Doktormutter

allison

Last week I flew to California to speak at a memorial for my PhD advisor, Allison Doupe.

I had lost her in pieces.  There was the email from her husband, forwarded by my former labmate, describing how she had passed away peacefully at home.  And the phone call over a year ago (she never called me) where she mentioned that her cancer “wasn’t in one place anymore.”  There was a trip out to see her last year, where I gave lab meeting, and tried to tell her thank you for everything she had given me.  There were nights when I would wake up crying.  Feeling scientifically motherless.  Feeling selfishly that I had lost her just at the time when I needed her the most.

I made David come with me.  And Joey.  And Ruby.  I wasn’t sure what I would feel but I thought I might need to hold a baby afterwards.  When I walked in and saw all the familiar faces I thought I might start crying there.

I wasn’t the only one.

I gave a talk; there were many talks.  They were a mix of memories and science.  The memories were painful, funny, heartbreaking.  I stuck to science, thinking this would help me maintain composure.  I think she would have approved of this strategy, as she had used it herself as the disease progressed.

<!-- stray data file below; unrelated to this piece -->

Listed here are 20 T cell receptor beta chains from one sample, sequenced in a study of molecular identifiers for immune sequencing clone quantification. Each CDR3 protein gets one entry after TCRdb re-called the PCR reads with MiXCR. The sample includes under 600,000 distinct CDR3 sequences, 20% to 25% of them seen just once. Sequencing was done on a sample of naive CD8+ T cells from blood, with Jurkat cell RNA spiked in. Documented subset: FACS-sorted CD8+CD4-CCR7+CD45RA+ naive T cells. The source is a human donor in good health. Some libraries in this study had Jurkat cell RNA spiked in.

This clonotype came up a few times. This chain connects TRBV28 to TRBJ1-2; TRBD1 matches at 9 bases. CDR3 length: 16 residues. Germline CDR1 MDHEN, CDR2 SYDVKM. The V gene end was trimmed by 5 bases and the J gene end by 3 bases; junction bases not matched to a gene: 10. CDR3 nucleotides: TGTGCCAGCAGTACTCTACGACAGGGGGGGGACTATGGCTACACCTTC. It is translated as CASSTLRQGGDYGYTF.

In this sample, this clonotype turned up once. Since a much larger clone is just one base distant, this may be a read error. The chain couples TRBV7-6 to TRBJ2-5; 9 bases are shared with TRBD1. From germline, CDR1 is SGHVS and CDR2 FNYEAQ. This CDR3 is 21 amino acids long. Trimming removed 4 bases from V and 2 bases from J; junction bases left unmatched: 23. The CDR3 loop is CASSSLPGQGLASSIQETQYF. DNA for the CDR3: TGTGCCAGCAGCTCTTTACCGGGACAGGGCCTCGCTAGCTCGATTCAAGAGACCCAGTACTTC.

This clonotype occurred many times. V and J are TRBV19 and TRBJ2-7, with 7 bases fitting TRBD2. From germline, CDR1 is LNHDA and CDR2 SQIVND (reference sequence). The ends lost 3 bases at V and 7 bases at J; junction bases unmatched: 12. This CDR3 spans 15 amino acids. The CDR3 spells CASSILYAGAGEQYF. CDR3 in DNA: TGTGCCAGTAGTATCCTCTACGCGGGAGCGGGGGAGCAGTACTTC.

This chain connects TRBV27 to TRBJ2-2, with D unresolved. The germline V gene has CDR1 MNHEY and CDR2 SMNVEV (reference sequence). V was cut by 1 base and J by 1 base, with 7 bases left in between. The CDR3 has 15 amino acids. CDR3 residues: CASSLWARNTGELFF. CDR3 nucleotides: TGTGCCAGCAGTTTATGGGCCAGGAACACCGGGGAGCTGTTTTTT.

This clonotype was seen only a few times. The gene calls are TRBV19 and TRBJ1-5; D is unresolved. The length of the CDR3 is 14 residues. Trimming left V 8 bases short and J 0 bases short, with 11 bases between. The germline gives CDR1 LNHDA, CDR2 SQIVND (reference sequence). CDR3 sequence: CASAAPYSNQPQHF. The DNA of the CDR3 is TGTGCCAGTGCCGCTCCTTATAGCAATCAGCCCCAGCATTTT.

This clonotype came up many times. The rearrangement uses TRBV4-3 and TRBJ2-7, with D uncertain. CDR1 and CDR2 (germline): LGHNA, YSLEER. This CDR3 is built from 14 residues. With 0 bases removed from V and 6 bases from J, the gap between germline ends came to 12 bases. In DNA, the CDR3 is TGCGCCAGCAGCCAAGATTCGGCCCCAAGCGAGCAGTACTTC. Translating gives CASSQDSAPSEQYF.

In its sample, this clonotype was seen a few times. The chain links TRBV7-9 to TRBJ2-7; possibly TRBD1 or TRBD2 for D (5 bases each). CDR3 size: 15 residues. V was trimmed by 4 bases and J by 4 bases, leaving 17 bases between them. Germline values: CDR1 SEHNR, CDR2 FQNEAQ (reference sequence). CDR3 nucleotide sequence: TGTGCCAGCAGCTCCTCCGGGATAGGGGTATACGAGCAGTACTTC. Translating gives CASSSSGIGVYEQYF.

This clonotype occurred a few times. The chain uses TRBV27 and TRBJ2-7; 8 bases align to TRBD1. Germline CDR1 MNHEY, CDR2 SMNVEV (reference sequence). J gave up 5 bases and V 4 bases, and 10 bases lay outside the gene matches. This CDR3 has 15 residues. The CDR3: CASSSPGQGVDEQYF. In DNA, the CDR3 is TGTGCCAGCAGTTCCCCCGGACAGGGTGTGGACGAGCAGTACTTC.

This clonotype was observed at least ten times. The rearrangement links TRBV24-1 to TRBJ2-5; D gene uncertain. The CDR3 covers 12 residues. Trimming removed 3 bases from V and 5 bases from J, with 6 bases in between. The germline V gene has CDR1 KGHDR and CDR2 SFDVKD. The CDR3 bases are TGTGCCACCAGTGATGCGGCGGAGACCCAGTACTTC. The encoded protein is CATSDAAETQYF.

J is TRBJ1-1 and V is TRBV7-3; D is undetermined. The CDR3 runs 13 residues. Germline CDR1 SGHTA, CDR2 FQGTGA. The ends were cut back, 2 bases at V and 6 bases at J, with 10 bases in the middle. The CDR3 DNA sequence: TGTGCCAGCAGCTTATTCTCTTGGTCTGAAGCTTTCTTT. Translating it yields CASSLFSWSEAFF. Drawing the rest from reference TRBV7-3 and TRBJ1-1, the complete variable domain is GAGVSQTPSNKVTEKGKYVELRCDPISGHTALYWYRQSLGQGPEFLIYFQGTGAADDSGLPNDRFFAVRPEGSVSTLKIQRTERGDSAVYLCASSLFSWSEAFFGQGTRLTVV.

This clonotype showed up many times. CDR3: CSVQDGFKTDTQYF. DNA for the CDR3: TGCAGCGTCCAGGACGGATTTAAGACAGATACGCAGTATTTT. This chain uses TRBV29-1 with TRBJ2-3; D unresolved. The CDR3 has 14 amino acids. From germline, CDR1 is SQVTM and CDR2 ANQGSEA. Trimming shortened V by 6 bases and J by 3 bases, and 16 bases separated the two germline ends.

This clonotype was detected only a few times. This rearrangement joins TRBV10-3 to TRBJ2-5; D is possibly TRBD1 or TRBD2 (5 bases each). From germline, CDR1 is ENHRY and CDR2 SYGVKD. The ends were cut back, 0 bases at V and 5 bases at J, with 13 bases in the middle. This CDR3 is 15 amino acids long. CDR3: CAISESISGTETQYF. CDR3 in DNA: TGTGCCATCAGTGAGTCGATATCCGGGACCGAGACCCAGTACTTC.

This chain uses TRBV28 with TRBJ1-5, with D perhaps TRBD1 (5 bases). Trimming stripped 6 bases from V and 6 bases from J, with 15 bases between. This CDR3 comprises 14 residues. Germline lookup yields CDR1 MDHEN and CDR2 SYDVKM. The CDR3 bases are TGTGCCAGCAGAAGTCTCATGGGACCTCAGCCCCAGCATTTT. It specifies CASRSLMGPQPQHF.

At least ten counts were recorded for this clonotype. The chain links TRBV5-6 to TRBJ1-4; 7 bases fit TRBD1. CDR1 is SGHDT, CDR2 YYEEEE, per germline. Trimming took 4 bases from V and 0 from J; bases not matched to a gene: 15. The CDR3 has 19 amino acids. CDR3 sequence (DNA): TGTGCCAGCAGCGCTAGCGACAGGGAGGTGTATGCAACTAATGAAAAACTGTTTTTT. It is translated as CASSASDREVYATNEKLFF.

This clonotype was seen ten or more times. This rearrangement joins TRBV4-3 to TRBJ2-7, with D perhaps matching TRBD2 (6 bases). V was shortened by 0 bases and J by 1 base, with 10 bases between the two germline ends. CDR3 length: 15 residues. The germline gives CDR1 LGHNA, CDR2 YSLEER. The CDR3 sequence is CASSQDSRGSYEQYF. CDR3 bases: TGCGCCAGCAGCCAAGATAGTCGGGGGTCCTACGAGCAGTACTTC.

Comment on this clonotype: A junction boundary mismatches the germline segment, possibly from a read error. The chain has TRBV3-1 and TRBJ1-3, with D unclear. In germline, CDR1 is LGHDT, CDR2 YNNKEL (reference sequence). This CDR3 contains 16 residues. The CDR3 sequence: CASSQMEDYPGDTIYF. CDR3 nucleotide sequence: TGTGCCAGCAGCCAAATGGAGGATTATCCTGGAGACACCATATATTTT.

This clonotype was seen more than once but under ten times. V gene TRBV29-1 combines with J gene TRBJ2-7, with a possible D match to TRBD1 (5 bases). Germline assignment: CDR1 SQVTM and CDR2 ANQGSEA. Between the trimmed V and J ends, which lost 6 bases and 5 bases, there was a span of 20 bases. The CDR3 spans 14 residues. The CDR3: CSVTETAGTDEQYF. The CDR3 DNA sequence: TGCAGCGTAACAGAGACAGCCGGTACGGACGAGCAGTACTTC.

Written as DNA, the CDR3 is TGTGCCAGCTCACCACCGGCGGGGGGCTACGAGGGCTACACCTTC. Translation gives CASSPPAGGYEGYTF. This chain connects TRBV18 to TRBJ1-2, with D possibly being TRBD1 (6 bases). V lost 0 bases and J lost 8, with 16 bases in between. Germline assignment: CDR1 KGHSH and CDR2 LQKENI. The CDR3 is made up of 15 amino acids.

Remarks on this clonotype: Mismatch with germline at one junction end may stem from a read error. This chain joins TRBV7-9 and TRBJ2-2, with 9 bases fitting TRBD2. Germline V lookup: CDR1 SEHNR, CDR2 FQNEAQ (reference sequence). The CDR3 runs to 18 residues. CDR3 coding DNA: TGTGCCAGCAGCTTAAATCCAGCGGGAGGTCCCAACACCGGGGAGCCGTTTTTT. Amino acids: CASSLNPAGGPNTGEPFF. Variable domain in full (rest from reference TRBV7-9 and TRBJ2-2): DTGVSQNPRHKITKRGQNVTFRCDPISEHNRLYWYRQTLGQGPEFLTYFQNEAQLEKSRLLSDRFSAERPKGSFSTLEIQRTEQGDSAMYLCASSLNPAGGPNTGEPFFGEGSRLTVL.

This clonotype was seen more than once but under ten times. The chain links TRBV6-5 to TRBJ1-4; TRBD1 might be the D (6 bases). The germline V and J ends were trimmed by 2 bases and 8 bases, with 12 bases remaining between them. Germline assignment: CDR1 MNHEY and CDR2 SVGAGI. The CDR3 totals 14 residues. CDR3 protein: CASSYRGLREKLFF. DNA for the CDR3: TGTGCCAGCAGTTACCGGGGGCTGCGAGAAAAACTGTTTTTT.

What were the things she taught me?  Not to color my data in ways that were misleading.  To write carefully.  To state my findings with clarity and assurance.  Most important, she taught me confidence.  Graduate school is a place of harsh questions; I didn’t come in with the thickest skin.  In editing my writing, her most frequent piece of feedback was “needs more testosterone.”  Over and over, and in the kindest and gentlest way possible, she taught me to grow a pair.

What came out in the talks was that she had been these things to everyone: friend, mother, shrink.  What came out were the many strands of her science: natural behavior, quantitative analysis, social information in the brain.  What came out was a life fully lived.  Best of all for me was to listen to her many graduate students and postdocs.  To see what each one had done with the seeds she gave them.  To remember that I had a tribe to call on.  To understand that she had lived exactly the life she wanted.

At my thesis defense she called herself my “doktor-mutter”— doctor-mother— and that is how I thought of her.  I called her when I went on the job market, when I needed advice, when I was feeling blue.  I thought that when she died she was done giving me things.  But she wasn’t.